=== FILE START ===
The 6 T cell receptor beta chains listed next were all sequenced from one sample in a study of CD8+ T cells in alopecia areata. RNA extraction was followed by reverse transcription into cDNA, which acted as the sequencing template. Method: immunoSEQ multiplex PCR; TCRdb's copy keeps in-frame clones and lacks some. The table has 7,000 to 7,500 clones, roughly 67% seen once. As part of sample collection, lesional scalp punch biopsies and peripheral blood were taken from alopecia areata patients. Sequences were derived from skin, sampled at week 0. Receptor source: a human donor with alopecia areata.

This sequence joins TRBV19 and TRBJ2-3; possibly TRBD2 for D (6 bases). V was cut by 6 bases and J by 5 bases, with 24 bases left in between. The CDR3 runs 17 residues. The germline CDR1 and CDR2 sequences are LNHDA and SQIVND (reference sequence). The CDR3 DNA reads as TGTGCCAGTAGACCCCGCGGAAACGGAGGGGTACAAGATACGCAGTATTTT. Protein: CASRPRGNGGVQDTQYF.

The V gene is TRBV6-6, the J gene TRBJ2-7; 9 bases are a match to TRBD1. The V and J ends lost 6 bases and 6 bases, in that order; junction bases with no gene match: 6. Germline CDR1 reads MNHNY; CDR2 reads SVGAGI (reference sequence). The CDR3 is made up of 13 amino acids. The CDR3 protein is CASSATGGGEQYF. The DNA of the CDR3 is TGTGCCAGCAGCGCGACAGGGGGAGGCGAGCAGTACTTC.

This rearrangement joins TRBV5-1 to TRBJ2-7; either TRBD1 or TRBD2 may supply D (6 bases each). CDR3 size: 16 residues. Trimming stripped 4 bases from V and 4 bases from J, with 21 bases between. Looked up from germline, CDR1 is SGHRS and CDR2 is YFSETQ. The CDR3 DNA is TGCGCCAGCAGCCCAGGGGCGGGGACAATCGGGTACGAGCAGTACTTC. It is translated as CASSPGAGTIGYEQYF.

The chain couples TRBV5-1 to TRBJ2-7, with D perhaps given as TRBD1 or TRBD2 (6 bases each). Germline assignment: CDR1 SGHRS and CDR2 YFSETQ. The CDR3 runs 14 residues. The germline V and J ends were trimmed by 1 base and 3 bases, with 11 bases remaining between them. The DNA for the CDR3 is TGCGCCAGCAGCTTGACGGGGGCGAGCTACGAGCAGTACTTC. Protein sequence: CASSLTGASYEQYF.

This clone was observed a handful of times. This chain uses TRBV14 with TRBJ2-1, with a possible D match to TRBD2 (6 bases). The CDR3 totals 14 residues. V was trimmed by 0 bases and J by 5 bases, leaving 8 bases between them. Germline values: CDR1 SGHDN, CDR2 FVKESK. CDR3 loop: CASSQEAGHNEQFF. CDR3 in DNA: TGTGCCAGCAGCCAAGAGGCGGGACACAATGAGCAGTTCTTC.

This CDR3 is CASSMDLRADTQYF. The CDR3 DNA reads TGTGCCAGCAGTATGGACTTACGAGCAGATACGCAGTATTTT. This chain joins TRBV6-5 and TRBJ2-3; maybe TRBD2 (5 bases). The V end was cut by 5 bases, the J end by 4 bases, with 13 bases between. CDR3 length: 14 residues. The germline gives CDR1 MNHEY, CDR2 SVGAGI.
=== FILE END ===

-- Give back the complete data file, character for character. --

The 6 T cell receptor beta chains listed next were all sequenced from one sample in a study of CD8+ T cells in alopecia areata. RNA extraction was followed by reverse transcription into cDNA, which acted as the sequencing template. Method: immunoSEQ multiplex PCR; TCRdb's copy keeps in-frame clones and lacks some. The table has 7,000 to 7,500 clones, roughly 67% seen once. As part of sample collection, lesional scalp punch biopsies and peripheral blood were taken from alopecia areata patients. Sequences were derived from skin, sampled at week 0. Receptor source: a human donor with alopecia areata.

This sequence joins TRBV19 and TRBJ2-3; possibly TRBD2 for D (6 bases). V was cut by 6 bases and J by 5 bases, with 24 bases left in between. The CDR3 runs 17 residues. The germline CDR1 and CDR2 sequences are LNHDA and SQIVND (reference sequence). The CDR3 DNA reads as TGTGCCAGTAGACCCCGCGGAAACGGAGGGGTACAAGATACGCAGTATTTT. Protein: CASRPRGNGGVQDTQYF.

The V gene is TRBV6-6, the J gene TRBJ2-7; 9 bases are a match to TRBD1. The V and J ends lost 6 bases and 6 bases, in that order; junction bases with no gene match: 6. Germline CDR1 reads MNHNY; CDR2 reads SVGAGI (reference sequence). The CDR3 is made up of 13 amino acids. The CDR3 protein is CASSATGGGEQYF. The DNA of the CDR3 is TGTGCCAGCAGCGCGACAGGGGGAGGCGAGCAGTACTTC.

This rearrangement joins TRBV5-1 to TRBJ2-7; either TRBD1 or TRBD2 may supply D (6 bases each). CDR3 size: 16 residues. Trimming stripped 4 bases from V and 4 bases from J, with 21 bases between. Looked up from germline, CDR1 is SGHRS and CDR2 is YFSETQ. The CDR3 DNA is TGCGCCAGCAGCCCAGGGGCGGGGACAATCGGGTACGAGCAGTACTTC. It is translated as CASSPGAGTIGYEQYF.

The chain couples TRBV5-1 to TRBJ2-7, with D perhaps given as TRBD1 or TRBD2 (6 bases each). Germline assignment: CDR1 SGHRS and CDR2 YFSETQ. The CDR3 runs 14 residues. The germline V and J ends were trimmed by 1 base and 3 bases, with 11 bases remaining between them. The DNA for the CDR3 is TGCGCCAGCAGCTTGACGGGGGCGAGCTACGAGCAGTACTTC. Protein sequence: CASSLTGASYEQYF.

This clone was observed a handful of times. This chain uses TRBV14 with TRBJ2-1, with a possible D match to TRBD2 (6 bases). The CDR3 totals 14 residues. V was trimmed by 0 bases and J by 5 bases, leaving 8 bases between them. Germline values: CDR1 SGHDN, CDR2 FVKESK. CDR3 loop: CASSQEAGHNEQFF. CDR3 in DNA: TGTGCCAGCAGCCAAGAGGCGGGACACAATGAGCAGTTCTTC.

This CDR3 is CASSMDLRADTQYF. The CDR3 DNA reads TGTGCCAGCAGTATGGACTTACGAGCAGATACGCAGTATTTT. This chain joins TRBV6-5 and TRBJ2-3; maybe TRBD2 (5 bases). The V end was cut by 5 bases, the J end by 4 bases, with 13 bases between. CDR3 length: 14 residues. The germline gives CDR1 MNHEY, CDR2 SVGAGI.